I’m starting a Classical Latin course and I noticed that proelium, meaning battle, sounds very much like English broil/embroil, and could plausibly have some etymological relationship.
Is it just a coincidence, or am I onto something here?
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We don't know, but it's unlikely!
Both of these words have uncertain etymologies. But there are reasons to think that the resemblances in form between broil and proelium are coincidental, which would mean they're no more likely to be related than any other pair of words of uncertain origin.
Proelium looks like it probably starts with the prefix prō-/pro-. This comes from a Proto-Indo-European source starting with *p, which regularly turns into Latin /p/ and Germanic *f (as in from, for, first).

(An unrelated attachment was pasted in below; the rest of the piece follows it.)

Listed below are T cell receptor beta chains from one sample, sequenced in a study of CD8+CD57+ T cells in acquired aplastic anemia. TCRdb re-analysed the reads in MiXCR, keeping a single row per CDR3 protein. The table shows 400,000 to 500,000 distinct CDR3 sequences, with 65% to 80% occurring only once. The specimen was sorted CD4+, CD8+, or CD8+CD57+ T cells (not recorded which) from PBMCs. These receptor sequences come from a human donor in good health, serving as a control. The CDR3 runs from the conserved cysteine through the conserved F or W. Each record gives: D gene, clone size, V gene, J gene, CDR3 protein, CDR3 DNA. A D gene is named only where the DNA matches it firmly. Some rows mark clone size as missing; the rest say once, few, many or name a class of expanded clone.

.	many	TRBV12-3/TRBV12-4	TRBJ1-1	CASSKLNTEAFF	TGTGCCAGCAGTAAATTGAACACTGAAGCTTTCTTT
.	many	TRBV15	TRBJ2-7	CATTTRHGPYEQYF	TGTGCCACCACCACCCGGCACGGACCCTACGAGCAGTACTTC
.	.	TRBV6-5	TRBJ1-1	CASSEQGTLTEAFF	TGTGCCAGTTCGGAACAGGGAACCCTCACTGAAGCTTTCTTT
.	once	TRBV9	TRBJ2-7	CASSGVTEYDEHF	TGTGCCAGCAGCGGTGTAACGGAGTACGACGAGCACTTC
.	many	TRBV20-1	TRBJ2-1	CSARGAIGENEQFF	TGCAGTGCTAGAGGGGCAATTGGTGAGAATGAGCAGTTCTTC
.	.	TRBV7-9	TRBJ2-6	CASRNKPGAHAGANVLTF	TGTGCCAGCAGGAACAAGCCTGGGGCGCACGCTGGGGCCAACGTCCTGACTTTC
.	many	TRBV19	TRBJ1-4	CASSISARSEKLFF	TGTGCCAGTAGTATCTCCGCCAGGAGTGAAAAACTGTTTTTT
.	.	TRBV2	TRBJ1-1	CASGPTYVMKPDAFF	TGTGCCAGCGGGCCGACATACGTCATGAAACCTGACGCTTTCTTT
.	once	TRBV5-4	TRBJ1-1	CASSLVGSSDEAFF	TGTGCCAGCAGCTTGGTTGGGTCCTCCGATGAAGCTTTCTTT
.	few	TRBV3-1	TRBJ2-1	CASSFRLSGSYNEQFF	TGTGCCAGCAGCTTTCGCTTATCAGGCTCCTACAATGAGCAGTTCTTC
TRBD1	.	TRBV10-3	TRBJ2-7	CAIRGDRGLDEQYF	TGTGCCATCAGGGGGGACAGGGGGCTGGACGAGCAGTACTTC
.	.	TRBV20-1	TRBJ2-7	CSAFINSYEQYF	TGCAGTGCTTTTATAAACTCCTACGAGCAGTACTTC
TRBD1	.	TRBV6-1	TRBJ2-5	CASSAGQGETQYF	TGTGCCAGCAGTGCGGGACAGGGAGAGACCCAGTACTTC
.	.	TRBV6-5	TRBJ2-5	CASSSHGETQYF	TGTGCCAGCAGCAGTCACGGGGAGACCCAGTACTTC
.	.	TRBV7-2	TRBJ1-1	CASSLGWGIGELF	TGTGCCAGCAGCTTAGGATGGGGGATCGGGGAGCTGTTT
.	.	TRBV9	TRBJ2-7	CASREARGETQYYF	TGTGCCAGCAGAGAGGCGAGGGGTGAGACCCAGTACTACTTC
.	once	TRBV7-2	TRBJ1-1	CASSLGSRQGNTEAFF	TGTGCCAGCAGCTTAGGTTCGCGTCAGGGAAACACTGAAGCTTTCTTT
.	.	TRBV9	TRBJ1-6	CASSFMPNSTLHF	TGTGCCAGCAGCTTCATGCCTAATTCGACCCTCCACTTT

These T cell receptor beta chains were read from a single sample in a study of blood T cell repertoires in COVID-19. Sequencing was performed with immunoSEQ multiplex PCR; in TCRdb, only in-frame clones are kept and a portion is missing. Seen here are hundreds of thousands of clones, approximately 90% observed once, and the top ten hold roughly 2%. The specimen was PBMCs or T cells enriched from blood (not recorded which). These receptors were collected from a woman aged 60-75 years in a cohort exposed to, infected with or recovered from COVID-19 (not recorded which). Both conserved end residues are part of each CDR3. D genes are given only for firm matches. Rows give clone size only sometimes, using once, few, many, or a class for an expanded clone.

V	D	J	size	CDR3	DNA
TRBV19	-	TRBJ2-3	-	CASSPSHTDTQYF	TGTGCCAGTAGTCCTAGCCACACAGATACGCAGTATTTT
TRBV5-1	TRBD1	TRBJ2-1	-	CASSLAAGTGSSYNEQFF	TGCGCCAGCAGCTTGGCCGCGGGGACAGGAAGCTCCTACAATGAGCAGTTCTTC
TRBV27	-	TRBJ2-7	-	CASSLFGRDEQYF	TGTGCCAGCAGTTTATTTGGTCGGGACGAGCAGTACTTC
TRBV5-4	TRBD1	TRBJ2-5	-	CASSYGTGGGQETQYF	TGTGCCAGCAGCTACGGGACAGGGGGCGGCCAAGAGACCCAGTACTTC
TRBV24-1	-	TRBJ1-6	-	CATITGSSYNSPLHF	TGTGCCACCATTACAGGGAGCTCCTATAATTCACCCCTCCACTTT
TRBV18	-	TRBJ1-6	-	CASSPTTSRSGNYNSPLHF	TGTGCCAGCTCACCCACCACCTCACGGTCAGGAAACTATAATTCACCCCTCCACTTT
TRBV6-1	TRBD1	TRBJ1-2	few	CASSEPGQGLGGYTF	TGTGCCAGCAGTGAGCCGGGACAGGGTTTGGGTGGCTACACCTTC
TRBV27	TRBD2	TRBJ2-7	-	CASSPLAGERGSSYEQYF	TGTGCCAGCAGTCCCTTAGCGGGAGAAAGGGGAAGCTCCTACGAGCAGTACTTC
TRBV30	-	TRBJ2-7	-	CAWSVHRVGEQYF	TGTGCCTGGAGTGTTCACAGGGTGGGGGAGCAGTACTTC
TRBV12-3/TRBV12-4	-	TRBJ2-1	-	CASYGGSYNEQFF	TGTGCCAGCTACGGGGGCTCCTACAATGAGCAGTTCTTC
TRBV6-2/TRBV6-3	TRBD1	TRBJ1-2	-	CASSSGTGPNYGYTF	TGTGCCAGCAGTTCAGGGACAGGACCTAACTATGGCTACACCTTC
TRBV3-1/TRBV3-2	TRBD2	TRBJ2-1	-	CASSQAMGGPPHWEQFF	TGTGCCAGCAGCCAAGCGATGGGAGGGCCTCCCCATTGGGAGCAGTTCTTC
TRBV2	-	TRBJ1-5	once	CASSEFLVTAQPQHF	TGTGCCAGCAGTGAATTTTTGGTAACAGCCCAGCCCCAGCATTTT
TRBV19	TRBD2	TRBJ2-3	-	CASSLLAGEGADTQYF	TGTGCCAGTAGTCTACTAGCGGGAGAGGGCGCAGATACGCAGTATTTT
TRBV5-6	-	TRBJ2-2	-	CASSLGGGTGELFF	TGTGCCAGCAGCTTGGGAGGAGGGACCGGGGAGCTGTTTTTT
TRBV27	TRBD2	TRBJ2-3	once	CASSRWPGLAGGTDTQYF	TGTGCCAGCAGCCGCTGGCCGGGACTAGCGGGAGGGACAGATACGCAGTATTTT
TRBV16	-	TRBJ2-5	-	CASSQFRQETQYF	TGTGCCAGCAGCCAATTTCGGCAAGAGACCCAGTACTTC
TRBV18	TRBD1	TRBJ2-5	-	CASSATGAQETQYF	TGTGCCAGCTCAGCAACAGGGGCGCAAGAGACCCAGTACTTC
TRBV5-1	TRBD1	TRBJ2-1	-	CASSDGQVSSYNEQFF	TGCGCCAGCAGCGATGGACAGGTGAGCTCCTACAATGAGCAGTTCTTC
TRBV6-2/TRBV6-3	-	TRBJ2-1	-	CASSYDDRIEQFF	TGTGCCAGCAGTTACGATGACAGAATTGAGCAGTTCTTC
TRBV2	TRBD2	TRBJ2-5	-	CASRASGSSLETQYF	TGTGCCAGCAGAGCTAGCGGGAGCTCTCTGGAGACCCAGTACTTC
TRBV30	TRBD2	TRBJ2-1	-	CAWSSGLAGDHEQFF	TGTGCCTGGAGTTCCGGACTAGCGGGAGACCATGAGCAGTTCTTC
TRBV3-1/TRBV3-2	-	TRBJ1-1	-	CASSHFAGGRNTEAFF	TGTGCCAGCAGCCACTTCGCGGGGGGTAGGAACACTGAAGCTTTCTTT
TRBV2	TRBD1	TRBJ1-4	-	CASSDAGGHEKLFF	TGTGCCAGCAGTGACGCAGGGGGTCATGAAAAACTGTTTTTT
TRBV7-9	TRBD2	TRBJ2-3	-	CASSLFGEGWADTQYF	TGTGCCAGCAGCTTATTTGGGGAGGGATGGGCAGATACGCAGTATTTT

There isn't an easy way for the start of broil to come from that same source. The word (em)broil in the sense "struggle" seems to be from French brouiller, of uncertain origin, but often thought to be taken from a Germanic language. If broil is ultimately from a Germanic word, then the b would come from a PIE source starting in *bʰ. And PIE *bʰ at the start of a word regularly turned into Latin f-.* (If broil somehow had a Celtic source, which apparently has sometimes been proposed, we would also expect the initial /b/ to go back to *bʰ.)
As for the end of the words, according to one hypothesis the /l/ in French brouiller comes from a suffix rather than from the original root of the word (the hypothesis is Proto-Indo-European *bʰrewh₁- > *brod- in a West Germanic language > *brodicare in Late Latin/Romance > *brodiculare > French brouiller; see CNRTL and Wiktionary).
*Some examples of words thought to come from *bʰrewh₁- in Latin: ferveo "burn, boil, seethe", fermentum "fermentation, yeast", dēfrutum "boiled-down grape juice/must".